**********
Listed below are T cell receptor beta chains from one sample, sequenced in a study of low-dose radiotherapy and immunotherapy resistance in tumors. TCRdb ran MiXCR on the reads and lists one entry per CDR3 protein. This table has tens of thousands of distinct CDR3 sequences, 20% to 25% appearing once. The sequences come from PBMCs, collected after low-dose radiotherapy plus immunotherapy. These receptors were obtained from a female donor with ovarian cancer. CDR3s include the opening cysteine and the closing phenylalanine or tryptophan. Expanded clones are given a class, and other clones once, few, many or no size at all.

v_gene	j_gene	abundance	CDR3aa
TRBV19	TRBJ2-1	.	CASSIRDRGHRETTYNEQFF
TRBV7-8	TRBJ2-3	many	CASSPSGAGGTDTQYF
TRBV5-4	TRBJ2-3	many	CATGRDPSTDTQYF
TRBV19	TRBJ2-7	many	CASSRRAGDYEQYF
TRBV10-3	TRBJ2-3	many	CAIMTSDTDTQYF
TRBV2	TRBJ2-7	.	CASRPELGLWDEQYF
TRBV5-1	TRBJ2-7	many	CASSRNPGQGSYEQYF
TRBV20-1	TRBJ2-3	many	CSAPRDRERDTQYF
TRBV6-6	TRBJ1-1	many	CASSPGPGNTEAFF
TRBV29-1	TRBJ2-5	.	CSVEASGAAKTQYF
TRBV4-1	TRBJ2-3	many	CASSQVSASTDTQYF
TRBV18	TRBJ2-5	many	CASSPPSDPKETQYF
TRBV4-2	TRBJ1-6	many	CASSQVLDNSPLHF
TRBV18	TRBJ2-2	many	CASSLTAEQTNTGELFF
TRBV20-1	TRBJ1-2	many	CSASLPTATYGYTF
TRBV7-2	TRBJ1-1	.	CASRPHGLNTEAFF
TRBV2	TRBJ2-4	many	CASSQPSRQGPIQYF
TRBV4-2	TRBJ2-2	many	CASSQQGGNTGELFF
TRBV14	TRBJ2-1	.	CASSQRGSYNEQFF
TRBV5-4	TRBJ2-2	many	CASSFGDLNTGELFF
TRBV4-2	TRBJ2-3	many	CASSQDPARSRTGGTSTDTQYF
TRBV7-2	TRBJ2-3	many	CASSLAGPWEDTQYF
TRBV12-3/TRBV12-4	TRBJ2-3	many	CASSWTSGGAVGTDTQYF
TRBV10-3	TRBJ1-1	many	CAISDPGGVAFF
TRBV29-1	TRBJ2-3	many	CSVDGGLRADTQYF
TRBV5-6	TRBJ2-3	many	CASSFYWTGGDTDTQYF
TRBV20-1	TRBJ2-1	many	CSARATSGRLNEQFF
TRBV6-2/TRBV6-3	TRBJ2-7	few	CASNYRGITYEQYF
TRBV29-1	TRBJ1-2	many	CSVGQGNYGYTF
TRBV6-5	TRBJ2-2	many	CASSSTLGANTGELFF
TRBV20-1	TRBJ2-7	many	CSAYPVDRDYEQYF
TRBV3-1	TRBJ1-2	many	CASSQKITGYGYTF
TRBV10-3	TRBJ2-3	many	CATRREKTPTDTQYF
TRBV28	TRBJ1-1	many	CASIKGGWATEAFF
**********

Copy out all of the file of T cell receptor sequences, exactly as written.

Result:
Listed below are T cell receptor beta chains from one sample, sequenced in a study of low-dose radiotherapy and immunotherapy resistance in tumors. TCRdb ran MiXCR on the reads and lists one entry per CDR3 protein. This table has tens of thousands of distinct CDR3 sequences, 20% to 25% appearing once. The sequences come from PBMCs, collected after low-dose radiotherapy plus immunotherapy. These receptors were obtained from a female donor with ovarian cancer. CDR3s include the opening cysteine and the closing phenylalanine or tryptophan. Expanded clones are given a class, and other clones once, few, many or no size at all.

v_gene	j_gene	abundance	CDR3aa
TRBV19	TRBJ2-1	.	CASSIRDRGHRETTYNEQFF
TRBV7-8	TRBJ2-3	many	CASSPSGAGGTDTQYF
TRBV5-4	TRBJ2-3	many	CATGRDPSTDTQYF
TRBV19	TRBJ2-7	many	CASSRRAGDYEQYF
TRBV10-3	TRBJ2-3	many	CAIMTSDTDTQYF
TRBV2	TRBJ2-7	.	CASRPELGLWDEQYF
TRBV5-1	TRBJ2-7	many	CASSRNPGQGSYEQYF
TRBV20-1	TRBJ2-3	many	CSAPRDRERDTQYF
TRBV6-6	TRBJ1-1	many	CASSPGPGNTEAFF
TRBV29-1	TRBJ2-5	.	CSVEASGAAKTQYF
TRBV4-1	TRBJ2-3	many	CASSQVSASTDTQYF
TRBV18	TRBJ2-5	many	CASSPPSDPKETQYF
TRBV4-2	TRBJ1-6	many	CASSQVLDNSPLHF
TRBV18	TRBJ2-2	many	CASSLTAEQTNTGELFF
TRBV20-1	TRBJ1-2	many	CSASLPTATYGYTF
TRBV7-2	TRBJ1-1	.	CASRPHGLNTEAFF
TRBV2	TRBJ2-4	many	CASSQPSRQGPIQYF
TRBV4-2	TRBJ2-2	many	CASSQQGGNTGELFF
TRBV14	TRBJ2-1	.	CASSQRGSYNEQFF
TRBV5-4	TRBJ2-2	many	CASSFGDLNTGELFF
TRBV4-2	TRBJ2-3	many	CASSQDPARSRTGGTSTDTQYF
TRBV7-2	TRBJ2-3	many	CASSLAGPWEDTQYF
TRBV12-3/TRBV12-4	TRBJ2-3	many	CASSWTSGGAVGTDTQYF
TRBV10-3	TRBJ1-1	many	CAISDPGGVAFF
TRBV29-1	TRBJ2-3	many	CSVDGGLRADTQYF
TRBV5-6	TRBJ2-3	many	CASSFYWTGGDTDTQYF
TRBV20-1	TRBJ2-1	many	CSARATSGRLNEQFF
TRBV6-2/TRBV6-3	TRBJ2-7	few	CASNYRGITYEQYF
TRBV29-1	TRBJ1-2	many	CSVGQGNYGYTF
TRBV6-5	TRBJ2-2	many	CASSSTLGANTGELFF
TRBV20-1	TRBJ2-7	many	CSAYPVDRDYEQYF
TRBV3-1	TRBJ1-2	many	CASSQKITGYGYTF
TRBV10-3	TRBJ2-3	many	CATRREKTPTDTQYF
TRBV28	TRBJ1-1	many	CASIKGGWATEAFF